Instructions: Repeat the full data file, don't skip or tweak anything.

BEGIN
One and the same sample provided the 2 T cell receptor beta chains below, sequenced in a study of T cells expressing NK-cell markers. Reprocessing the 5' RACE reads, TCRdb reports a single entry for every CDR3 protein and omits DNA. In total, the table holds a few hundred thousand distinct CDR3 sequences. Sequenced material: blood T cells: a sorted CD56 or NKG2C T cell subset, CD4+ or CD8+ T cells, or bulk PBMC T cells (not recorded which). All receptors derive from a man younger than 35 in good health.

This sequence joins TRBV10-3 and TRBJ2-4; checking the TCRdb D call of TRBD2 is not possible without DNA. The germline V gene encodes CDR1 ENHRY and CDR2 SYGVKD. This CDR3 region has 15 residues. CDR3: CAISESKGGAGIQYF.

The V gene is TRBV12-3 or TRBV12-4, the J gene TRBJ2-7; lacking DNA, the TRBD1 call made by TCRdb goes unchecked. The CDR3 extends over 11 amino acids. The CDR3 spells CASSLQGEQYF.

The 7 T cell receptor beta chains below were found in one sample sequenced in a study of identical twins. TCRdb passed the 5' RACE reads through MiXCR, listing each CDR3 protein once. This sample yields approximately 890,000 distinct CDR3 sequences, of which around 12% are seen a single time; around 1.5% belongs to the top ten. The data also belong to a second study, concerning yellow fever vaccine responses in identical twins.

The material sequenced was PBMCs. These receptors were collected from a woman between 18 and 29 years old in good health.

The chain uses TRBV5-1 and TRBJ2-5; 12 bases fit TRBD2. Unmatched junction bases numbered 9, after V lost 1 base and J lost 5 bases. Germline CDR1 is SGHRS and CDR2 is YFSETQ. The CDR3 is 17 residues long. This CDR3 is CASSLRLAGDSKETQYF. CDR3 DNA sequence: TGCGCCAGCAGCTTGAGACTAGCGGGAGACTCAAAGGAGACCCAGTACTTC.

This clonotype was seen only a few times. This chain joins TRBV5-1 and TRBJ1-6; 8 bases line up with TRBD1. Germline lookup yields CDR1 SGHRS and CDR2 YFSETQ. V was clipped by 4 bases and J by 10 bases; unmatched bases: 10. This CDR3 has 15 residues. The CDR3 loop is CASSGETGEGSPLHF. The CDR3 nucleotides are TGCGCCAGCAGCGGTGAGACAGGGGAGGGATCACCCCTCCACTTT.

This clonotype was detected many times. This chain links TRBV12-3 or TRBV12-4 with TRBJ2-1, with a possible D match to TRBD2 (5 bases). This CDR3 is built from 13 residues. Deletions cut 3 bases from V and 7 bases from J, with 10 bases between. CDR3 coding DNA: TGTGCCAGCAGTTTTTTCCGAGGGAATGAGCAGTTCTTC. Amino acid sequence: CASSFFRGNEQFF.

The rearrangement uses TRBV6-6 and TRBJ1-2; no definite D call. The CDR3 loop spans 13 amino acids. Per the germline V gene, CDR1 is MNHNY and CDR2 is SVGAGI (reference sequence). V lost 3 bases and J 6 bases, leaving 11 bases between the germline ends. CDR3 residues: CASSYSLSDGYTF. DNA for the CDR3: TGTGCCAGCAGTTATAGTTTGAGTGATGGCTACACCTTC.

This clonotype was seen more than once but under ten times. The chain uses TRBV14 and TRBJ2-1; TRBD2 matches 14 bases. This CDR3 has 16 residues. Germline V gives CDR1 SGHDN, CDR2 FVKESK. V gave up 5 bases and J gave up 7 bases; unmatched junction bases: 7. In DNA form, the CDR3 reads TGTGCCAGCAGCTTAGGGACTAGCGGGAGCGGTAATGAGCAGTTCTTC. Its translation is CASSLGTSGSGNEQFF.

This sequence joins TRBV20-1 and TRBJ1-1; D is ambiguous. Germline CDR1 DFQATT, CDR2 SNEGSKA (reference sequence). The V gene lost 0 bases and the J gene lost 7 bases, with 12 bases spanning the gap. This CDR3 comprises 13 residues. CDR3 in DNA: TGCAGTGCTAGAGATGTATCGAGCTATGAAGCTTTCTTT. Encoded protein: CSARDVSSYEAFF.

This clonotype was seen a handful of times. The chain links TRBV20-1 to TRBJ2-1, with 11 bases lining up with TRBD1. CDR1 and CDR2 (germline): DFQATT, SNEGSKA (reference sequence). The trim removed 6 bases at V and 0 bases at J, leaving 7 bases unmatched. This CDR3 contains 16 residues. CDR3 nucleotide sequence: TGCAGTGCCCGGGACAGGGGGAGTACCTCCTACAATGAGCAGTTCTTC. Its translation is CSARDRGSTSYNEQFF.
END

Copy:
One and the same sample provided the 2 T cell receptor beta chains below, sequenced in a study of T cells expressing NK-cell markers. Reprocessing the 5' RACE reads, TCRdb reports a single entry for every CDR3 protein and omits DNA. In total, the table holds a few hundred thousand distinct CDR3 sequences. Sequenced material: blood T cells: a sorted CD56 or NKG2C T cell subset, CD4+ or CD8+ T cells, or bulk PBMC T cells (not recorded which). All receptors derive from a man younger than 35 in good health.

This sequence joins TRBV10-3 and TRBJ2-4; checking the TCRdb D call of TRBD2 is not possible without DNA. The germline V gene encodes CDR1 ENHRY and CDR2 SYGVKD. This CDR3 region has 15 residues. CDR3: CAISESKGGAGIQYF.

The V gene is TRBV12-3 or TRBV12-4, the J gene TRBJ2-7; lacking DNA, the TRBD1 call made by TCRdb goes unchecked. The CDR3 extends over 11 amino acids. The CDR3 spells CASSLQGEQYF.

The 7 T cell receptor beta chains below were found in one sample sequenced in a study of identical twins. TCRdb passed the 5' RACE reads through MiXCR, listing each CDR3 protein once. This sample yields approximately 890,000 distinct CDR3 sequences, of which around 12% are seen a single time; around 1.5% belongs to the top ten. The data also belong to a second study, concerning yellow fever vaccine responses in identical twins.

The material sequenced was PBMCs. These receptors were collected from a woman between 18 and 29 years old in good health.

The chain uses TRBV5-1 and TRBJ2-5; 12 bases fit TRBD2. Unmatched junction bases numbered 9, after V lost 1 base and J lost 5 bases. Germline CDR1 is SGHRS and CDR2 is YFSETQ. The CDR3 is 17 residues long. This CDR3 is CASSLRLAGDSKETQYF. CDR3 DNA sequence: TGCGCCAGCAGCTTGAGACTAGCGGGAGACTCAAAGGAGACCCAGTACTTC.

This clonotype was seen only a few times. This chain joins TRBV5-1 and TRBJ1-6; 8 bases line up with TRBD1. Germline lookup yields CDR1 SGHRS and CDR2 YFSETQ. V was clipped by 4 bases and J by 10 bases; unmatched bases: 10. This CDR3 has 15 residues. The CDR3 loop is CASSGETGEGSPLHF. The CDR3 nucleotides are TGCGCCAGCAGCGGTGAGACAGGGGAGGGATCACCCCTCCACTTT.

This clonotype was detected many times. This chain links TRBV12-3 or TRBV12-4 with TRBJ2-1, with a possible D match to TRBD2 (5 bases). This CDR3 is built from 13 residues. Deletions cut 3 bases from V and 7 bases from J, with 10 bases between. CDR3 coding DNA: TGTGCCAGCAGTTTTTTCCGAGGGAATGAGCAGTTCTTC. Amino acid sequence: CASSFFRGNEQFF.

The rearrangement uses TRBV6-6 and TRBJ1-2; no definite D call. The CDR3 loop spans 13 amino acids. Per the germline V gene, CDR1 is MNHNY and CDR2 is SVGAGI (reference sequence). V lost 3 bases and J 6 bases, leaving 11 bases between the germline ends. CDR3 residues: CASSYSLSDGYTF. DNA for the CDR3: TGTGCCAGCAGTTATAGTTTGAGTGATGGCTACACCTTC.

This clonotype was seen more than once but under ten times. The chain uses TRBV14 and TRBJ2-1; TRBD2 matches 14 bases. This CDR3 has 16 residues. Germline V gives CDR1 SGHDN, CDR2 FVKESK. V gave up 5 bases and J gave up 7 bases; unmatched junction bases: 7. In DNA form, the CDR3 reads TGTGCCAGCAGCTTAGGGACTAGCGGGAGCGGTAATGAGCAGTTCTTC. Its translation is CASSLGTSGSGNEQFF.

This sequence joins TRBV20-1 and TRBJ1-1; D is ambiguous. Germline CDR1 DFQATT, CDR2 SNEGSKA (reference sequence). The V gene lost 0 bases and the J gene lost 7 bases, with 12 bases spanning the gap. This CDR3 comprises 13 residues. CDR3 in DNA: TGCAGTGCTAGAGATGTATCGAGCTATGAAGCTTTCTTT. Encoded protein: CSARDVSSYEAFF.

This clonotype was seen a handful of times. The chain links TRBV20-1 to TRBJ2-1, with 11 bases lining up with TRBD1. CDR1 and CDR2 (germline): DFQATT, SNEGSKA (reference sequence). The trim removed 6 bases at V and 0 bases at J, leaving 7 bases unmatched. This CDR3 contains 16 residues. CDR3 nucleotide sequence: TGCAGTGCCCGGGACAGGGGGAGTACCTCCTACAATGAGCAGTTCTTC. Its translation is CSARDRGSTSYNEQFF.